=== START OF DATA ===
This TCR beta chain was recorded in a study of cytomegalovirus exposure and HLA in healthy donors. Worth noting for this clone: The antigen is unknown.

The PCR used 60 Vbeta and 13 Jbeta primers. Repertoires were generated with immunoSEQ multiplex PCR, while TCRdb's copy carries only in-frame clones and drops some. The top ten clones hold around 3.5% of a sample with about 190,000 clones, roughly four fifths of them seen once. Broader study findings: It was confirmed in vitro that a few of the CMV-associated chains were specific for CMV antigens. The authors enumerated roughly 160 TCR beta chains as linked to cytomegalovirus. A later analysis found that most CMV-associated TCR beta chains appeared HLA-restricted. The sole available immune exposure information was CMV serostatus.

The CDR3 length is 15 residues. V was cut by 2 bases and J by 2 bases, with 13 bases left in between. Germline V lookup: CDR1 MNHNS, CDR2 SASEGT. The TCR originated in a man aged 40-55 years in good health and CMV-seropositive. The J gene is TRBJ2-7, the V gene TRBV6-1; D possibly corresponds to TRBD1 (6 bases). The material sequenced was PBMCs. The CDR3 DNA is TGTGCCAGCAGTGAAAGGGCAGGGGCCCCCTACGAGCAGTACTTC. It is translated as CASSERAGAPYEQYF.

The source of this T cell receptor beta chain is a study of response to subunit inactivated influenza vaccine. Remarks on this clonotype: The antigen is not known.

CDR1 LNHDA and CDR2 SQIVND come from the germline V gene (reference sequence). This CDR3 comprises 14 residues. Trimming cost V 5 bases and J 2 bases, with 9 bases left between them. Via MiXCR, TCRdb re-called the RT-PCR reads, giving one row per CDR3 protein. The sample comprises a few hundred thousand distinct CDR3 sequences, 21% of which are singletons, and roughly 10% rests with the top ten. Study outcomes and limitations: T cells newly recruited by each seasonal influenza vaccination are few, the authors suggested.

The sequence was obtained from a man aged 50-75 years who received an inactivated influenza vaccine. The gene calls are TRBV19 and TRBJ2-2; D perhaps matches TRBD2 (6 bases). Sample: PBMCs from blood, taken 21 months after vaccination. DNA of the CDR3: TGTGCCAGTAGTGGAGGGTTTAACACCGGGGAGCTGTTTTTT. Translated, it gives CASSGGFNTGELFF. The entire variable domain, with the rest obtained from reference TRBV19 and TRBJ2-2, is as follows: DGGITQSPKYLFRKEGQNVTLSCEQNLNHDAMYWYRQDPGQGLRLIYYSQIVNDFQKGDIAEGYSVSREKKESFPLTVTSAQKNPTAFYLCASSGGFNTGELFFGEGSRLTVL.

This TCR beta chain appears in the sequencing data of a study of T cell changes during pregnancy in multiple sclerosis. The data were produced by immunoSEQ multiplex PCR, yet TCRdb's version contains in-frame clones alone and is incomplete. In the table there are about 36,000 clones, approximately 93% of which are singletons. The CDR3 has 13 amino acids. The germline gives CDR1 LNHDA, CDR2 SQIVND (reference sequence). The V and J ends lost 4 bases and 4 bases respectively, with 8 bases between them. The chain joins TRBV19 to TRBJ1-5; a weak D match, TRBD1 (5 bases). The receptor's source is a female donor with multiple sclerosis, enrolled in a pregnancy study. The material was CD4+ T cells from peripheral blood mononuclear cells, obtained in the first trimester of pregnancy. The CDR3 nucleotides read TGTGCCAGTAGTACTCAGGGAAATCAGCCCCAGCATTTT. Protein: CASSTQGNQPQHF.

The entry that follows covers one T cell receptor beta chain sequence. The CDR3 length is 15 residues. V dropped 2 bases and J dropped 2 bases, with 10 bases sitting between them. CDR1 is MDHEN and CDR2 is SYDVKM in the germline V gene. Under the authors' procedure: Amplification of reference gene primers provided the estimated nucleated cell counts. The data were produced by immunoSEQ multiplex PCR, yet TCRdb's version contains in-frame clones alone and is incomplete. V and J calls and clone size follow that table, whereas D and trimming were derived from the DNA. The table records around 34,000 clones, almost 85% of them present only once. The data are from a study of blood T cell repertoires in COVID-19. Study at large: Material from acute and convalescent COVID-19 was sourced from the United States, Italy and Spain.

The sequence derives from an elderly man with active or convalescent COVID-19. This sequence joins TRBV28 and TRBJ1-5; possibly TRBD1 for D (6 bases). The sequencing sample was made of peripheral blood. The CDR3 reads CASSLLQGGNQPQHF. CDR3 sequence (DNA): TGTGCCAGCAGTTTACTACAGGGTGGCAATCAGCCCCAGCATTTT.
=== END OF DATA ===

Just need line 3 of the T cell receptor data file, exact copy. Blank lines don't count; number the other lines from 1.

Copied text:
The CDR3 length is 15 residues. V was cut by 2 bases and J by 2 bases, with 13 bases left in between. Germline V lookup: CDR1 MNHNS, CDR2 SASEGT. The TCR originated in a man aged 40-55 years in good health and CMV-seropositive. The J gene is TRBJ2-7, the V gene TRBV6-1; D possibly corresponds to TRBD1 (6 bases). The material sequenced was PBMCs. The CDR3 DNA is TGTGCCAGCAGTGAAAGGGCAGGGGCCCCCTACGAGCAGTACTTC. It is translated as CASSERAGAPYEQYF.